Even though a Christian may experience poverty, God never forsakes him, and God gives him a rich heritage of faith. In the final analysis, faith is more important and more valuable than riches“Without faith it is impossible to please him [God] . . .” (Hebrews 11:6). Based on this fact, God’s compensation to the poor is significant: “Hearken, my beloved brethren, Hath not God chosen the poor of this world [to be] rich in faith, and heirs of the kingdom which he hath promised to them that love him?” (James 2:5).

God also gives to the poor a freedom from the fears and worries that often plague the rich. One of the rewards of this freedom is an increased potential for a good night’s sleep. “The sleep of a laboring man is sweet, whether he eat little or much: but the abundance of the rich will not suffer him to sleep” (Ecclesiastes 5:12). “Better is little with the fear of (Yahweh) than great treasure and trouble therewith” (Proverbs 15:16).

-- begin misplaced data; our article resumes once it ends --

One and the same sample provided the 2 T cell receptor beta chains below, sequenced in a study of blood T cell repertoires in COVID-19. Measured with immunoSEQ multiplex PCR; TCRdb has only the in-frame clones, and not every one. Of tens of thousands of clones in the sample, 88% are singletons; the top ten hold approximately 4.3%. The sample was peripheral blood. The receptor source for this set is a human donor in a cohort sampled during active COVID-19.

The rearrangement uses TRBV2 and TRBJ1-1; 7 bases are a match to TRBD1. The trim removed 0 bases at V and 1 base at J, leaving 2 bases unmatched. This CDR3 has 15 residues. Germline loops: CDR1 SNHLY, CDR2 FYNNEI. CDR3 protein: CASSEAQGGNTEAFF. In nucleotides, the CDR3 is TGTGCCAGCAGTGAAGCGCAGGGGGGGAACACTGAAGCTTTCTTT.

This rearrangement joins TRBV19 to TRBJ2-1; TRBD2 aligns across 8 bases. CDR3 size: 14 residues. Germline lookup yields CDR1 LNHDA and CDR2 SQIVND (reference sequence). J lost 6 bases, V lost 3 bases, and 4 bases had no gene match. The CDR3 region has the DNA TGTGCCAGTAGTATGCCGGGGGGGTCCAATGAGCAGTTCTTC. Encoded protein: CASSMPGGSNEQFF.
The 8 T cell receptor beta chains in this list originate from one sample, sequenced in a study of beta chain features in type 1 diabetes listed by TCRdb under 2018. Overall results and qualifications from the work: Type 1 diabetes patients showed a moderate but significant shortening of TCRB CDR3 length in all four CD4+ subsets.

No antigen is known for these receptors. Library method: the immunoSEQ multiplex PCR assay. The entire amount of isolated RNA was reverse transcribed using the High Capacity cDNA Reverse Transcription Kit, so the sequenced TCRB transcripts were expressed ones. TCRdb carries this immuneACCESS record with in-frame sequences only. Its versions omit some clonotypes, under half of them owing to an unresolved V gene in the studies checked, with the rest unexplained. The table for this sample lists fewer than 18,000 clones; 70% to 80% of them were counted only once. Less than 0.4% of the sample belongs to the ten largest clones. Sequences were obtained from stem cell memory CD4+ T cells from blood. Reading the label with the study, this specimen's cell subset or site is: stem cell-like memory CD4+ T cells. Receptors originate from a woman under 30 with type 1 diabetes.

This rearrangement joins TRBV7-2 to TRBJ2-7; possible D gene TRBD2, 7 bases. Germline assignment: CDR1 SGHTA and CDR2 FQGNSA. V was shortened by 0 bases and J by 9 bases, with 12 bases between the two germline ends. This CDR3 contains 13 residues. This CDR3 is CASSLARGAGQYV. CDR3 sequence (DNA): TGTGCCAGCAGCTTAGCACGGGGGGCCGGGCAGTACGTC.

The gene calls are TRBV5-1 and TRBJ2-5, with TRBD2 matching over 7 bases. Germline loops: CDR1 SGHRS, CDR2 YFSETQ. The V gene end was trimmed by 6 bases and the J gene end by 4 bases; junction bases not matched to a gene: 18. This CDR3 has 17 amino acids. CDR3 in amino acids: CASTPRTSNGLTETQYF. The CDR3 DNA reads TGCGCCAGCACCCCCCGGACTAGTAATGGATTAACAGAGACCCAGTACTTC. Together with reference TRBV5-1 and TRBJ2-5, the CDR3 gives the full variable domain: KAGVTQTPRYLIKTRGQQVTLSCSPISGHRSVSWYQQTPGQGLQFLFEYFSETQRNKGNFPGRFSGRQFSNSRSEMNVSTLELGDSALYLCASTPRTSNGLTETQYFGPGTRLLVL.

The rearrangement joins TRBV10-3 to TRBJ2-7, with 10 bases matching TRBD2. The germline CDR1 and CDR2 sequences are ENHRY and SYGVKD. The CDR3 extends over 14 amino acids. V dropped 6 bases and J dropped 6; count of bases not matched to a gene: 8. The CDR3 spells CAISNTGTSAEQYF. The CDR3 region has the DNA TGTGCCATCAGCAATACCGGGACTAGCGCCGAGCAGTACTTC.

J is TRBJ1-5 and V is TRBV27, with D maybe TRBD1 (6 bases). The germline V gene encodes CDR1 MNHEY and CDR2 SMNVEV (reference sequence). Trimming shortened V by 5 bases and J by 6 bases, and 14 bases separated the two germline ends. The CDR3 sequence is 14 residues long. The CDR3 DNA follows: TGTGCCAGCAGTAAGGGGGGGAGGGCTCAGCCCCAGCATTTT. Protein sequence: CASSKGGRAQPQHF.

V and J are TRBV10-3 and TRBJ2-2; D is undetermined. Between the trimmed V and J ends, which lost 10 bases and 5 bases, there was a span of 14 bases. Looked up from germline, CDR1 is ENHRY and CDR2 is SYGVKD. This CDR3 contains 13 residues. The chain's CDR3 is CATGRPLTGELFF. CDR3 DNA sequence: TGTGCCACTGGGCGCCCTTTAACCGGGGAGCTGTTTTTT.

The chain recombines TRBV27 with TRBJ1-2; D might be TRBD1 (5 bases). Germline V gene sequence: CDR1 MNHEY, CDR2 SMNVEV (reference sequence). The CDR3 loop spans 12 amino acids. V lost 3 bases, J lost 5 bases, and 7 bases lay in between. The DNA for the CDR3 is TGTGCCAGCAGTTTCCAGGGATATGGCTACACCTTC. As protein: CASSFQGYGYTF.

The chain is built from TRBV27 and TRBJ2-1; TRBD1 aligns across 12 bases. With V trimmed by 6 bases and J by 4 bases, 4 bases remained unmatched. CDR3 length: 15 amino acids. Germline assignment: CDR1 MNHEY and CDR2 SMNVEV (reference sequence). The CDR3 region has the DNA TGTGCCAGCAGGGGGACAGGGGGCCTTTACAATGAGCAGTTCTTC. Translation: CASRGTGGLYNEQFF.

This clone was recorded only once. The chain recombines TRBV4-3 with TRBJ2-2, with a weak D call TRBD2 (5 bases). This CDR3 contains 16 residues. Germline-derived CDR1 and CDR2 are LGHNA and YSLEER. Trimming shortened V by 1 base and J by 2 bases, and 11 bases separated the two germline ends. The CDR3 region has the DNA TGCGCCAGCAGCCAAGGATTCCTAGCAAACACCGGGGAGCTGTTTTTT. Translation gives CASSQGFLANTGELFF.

Purposes for Cycles of Wealth

God chooses different means to accomplish different purposes for His glory. Wealth—or the lack thereof—is a tool in God’s hands for testing, chastening, and redemption, depending on God’s intentions in a given  situation. “For promotion cometh neither from the east, nor from the west, nor from the south. But God is the judge: he putteth down one, and setteth up another” (Psalm 75:6–7). “. . . It is he that giveth thee power to get wealth . . .” (Deuteronomy 8:18).

Throughout our lives, we may experience cycles of riches, financial tests, poverty, and growth in faith. These sequences are meant to help us learn contentment and to trust in God’s eternal riches, not temporal ones.